In the age of social media, it's as if common sense and civic-mindedness are increasingly giving way to "Look at me!" or "showing off".
Whether it be using structures like bridges, towers or buildings to hang from the end of a beam, feet dangling over the edge of the abyss, just to take a "killer shot", thrill seekers will stop at nothing to make a spectacle of themselves. A glance at YouTube or Google will convince you that it is a very real phenomenon.
However, that reckless behaviour (or the desire to monetize images on a digital platform) usually comes at a cost, that being at times vandalism and at other times even personal injury.
Given that these daredevils often select buildings that provide access to extraordinary panoramas, owners and managers must now be more vigilant to avoid being stuck with the consequences of such acts.
Indeed, the question quickly arises: what is the responsibility of the owner or manager of a building in the face of this phenomenon?
Generally speaking, the Quebec Civil Code stipulates that a three-step demonstration must be made in order to establish a person's extra-contractual liability.
Basically, the "victim" must prove:
- that the opposing party (owner or manager) is at fault;
- that the victim suffered damages or sustained injuries;
- that the damages or injuries resulted from the fault of the opposing party;
However, there may be situations where the fault of the owner or manager is not due to a positive action, but simply to a lack of sufficient prevention.
The fault, according to the Civil Code, lies in the failure to behave as a prudent and reasonable person (i.e. with due diligence) would behave in a given situation.
In one court case the notion of a "trap", as defined by the Supreme Court of Canada in the Rubis vs. Gray Rocks Inn Ltd. (Rubis) decision, states that a trap must necessarily meet three criteria:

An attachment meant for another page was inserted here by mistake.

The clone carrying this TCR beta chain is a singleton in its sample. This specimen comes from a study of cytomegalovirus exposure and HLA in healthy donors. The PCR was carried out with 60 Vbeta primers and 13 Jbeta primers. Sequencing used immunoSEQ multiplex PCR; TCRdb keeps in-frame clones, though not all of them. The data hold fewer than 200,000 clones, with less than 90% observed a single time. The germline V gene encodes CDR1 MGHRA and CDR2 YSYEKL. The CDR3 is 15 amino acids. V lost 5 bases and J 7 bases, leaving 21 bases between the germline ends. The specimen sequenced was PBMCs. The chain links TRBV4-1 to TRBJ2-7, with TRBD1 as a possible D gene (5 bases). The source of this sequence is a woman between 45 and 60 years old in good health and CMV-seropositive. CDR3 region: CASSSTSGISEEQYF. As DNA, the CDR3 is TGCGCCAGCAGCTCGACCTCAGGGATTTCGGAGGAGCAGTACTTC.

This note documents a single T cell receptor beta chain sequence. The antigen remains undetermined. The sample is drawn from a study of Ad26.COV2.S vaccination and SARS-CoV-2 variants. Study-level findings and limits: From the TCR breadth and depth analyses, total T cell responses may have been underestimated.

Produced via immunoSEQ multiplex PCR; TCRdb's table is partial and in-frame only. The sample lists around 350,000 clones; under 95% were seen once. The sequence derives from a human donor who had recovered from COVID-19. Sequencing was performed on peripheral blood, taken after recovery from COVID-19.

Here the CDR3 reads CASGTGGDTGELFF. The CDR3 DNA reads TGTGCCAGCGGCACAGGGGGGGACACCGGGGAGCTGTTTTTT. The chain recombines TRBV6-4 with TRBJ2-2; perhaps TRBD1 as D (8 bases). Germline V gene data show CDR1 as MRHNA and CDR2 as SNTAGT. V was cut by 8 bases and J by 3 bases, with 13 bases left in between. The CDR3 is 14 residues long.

- the existence of an intrinsically dangerous situation;
- the danger is hidden, not apparent;
- there is a connotation of abnormality and surprise.
Consequently for an owner or manager, failure to give sufficient notice of the existence of a dangerous and surprising situation could imply civil liability.
Of course, one could assume that these theories of responsibility and trap do not apply in cases where thrill seekers trespass and enter an unauthorized and dangerous place (roof, mechanical room, etc.).
Unfortunately, it's not that simple.
On the contrary, in a relatively recent judgement the Court of Appeal invoked rulings by the Supreme Court of Canada, namely that the concept of an intruder or trespasser does not exist under Quebec civil law, and thus has no influence on the owner's criteria for liability.
That being said, the court could reach a decision of shared liability (as stipulated in Article 1478 (2) C.c.Q.), when the victim has acted recklessly and contributed to the resultant damages or injuries:
"1478. Where an injury has been caused by several persons, liability is shared by them in proportion to the seriousness of the fault of each.
The victim is included in the apportionment when the injury is partly the effect of his own fault."
Hence, beyond the sensibility and morality of the owner and manager to ensure the safety of others on their premises, it is in their best interest to ensure that access is restricted and that all potentially dangerous places are clearly indicated to third parties (whether invited or not), so as to avoid incurring any liability.